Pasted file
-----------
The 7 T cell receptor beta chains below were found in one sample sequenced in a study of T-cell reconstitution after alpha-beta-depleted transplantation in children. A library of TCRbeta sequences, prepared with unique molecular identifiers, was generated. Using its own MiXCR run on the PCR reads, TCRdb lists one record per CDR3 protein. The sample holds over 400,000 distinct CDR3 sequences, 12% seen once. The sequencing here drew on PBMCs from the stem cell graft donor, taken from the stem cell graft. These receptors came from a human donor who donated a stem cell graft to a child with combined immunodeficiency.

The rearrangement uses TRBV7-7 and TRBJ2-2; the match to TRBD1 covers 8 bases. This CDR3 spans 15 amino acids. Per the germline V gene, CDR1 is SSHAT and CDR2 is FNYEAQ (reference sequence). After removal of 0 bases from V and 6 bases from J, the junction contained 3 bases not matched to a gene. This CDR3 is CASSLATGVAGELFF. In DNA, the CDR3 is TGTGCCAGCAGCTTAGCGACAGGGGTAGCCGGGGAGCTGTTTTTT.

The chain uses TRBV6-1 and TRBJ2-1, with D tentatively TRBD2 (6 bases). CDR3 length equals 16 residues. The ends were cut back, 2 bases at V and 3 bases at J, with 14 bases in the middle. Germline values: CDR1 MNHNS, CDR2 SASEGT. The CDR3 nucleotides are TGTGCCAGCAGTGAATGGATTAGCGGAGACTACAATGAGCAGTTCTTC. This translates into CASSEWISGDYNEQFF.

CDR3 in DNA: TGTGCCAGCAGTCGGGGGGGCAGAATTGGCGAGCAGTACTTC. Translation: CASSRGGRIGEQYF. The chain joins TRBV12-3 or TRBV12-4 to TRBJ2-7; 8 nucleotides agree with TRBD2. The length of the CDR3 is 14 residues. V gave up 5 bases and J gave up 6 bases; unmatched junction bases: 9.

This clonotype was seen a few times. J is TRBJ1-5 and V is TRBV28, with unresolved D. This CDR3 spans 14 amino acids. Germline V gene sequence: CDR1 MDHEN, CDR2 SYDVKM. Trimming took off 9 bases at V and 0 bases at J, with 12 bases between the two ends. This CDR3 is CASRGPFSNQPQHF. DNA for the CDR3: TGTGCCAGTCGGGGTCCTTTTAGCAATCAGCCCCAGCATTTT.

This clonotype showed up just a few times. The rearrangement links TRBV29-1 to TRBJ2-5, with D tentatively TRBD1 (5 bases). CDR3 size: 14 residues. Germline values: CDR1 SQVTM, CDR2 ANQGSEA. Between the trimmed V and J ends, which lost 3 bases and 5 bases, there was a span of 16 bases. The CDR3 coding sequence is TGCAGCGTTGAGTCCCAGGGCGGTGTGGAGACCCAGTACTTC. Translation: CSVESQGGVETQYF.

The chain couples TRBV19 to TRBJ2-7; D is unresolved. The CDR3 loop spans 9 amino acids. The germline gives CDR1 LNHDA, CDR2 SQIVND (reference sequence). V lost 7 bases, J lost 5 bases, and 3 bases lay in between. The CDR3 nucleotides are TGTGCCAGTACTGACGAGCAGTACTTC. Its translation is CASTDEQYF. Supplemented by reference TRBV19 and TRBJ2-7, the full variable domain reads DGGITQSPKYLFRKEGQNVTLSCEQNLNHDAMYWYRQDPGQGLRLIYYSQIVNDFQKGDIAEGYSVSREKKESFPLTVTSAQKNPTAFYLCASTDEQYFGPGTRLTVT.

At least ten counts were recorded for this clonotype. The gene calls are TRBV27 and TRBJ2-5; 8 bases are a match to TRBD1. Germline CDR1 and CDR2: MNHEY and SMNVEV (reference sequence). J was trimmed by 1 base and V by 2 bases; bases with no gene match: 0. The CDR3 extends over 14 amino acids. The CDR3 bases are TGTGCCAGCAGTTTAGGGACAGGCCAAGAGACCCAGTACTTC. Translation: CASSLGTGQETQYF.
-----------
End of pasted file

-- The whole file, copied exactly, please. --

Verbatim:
The 7 T cell receptor beta chains below were found in one sample sequenced in a study of T-cell reconstitution after alpha-beta-depleted transplantation in children. A library of TCRbeta sequences, prepared with unique molecular identifiers, was generated. Using its own MiXCR run on the PCR reads, TCRdb lists one record per CDR3 protein. The sample holds over 400,000 distinct CDR3 sequences, 12% seen once. The sequencing here drew on PBMCs from the stem cell graft donor, taken from the stem cell graft. These receptors came from a human donor who donated a stem cell graft to a child with combined immunodeficiency.

The rearrangement uses TRBV7-7 and TRBJ2-2; the match to TRBD1 covers 8 bases. This CDR3 spans 15 amino acids. Per the germline V gene, CDR1 is SSHAT and CDR2 is FNYEAQ (reference sequence). After removal of 0 bases from V and 6 bases from J, the junction contained 3 bases not matched to a gene. This CDR3 is CASSLATGVAGELFF. In DNA, the CDR3 is TGTGCCAGCAGCTTAGCGACAGGGGTAGCCGGGGAGCTGTTTTTT.

The chain uses TRBV6-1 and TRBJ2-1, with D tentatively TRBD2 (6 bases). CDR3 length equals 16 residues. The ends were cut back, 2 bases at V and 3 bases at J, with 14 bases in the middle. Germline values: CDR1 MNHNS, CDR2 SASEGT. The CDR3 nucleotides are TGTGCCAGCAGTGAATGGATTAGCGGAGACTACAATGAGCAGTTCTTC. This translates into CASSEWISGDYNEQFF.

CDR3 in DNA: TGTGCCAGCAGTCGGGGGGGCAGAATTGGCGAGCAGTACTTC. Translation: CASSRGGRIGEQYF. The chain joins TRBV12-3 or TRBV12-4 to TRBJ2-7; 8 nucleotides agree with TRBD2. The length of the CDR3 is 14 residues. V gave up 5 bases and J gave up 6 bases; unmatched junction bases: 9.

This clonotype was seen a few times. J is TRBJ1-5 and V is TRBV28, with unresolved D. This CDR3 spans 14 amino acids. Germline V gene sequence: CDR1 MDHEN, CDR2 SYDVKM. Trimming took off 9 bases at V and 0 bases at J, with 12 bases between the two ends. This CDR3 is CASRGPFSNQPQHF. DNA for the CDR3: TGTGCCAGTCGGGGTCCTTTTAGCAATCAGCCCCAGCATTTT.

This clonotype showed up just a few times. The rearrangement links TRBV29-1 to TRBJ2-5, with D tentatively TRBD1 (5 bases). CDR3 size: 14 residues. Germline values: CDR1 SQVTM, CDR2 ANQGSEA. Between the trimmed V and J ends, which lost 3 bases and 5 bases, there was a span of 16 bases. The CDR3 coding sequence is TGCAGCGTTGAGTCCCAGGGCGGTGTGGAGACCCAGTACTTC. Translation: CSVESQGGVETQYF.

The chain couples TRBV19 to TRBJ2-7; D is unresolved. The CDR3 loop spans 9 amino acids. The germline gives CDR1 LNHDA, CDR2 SQIVND (reference sequence). V lost 7 bases, J lost 5 bases, and 3 bases lay in between. The CDR3 nucleotides are TGTGCCAGTACTGACGAGCAGTACTTC. Its translation is CASTDEQYF. Supplemented by reference TRBV19 and TRBJ2-7, the full variable domain reads DGGITQSPKYLFRKEGQNVTLSCEQNLNHDAMYWYRQDPGQGLRLIYYSQIVNDFQKGDIAEGYSVSREKKESFPLTVTSAQKNPTAFYLCASTDEQYFGPGTRLTVT.

At least ten counts were recorded for this clonotype. The gene calls are TRBV27 and TRBJ2-5; 8 bases are a match to TRBD1. Germline CDR1 and CDR2: MNHEY and SMNVEV (reference sequence). J was trimmed by 1 base and V by 2 bases; bases with no gene match: 0. The CDR3 extends over 14 amino acids. The CDR3 bases are TGTGCCAGCAGTTTAGGGACAGGCCAAGAGACCCAGTACTTC. Translation: CASSLGTGQETQYF.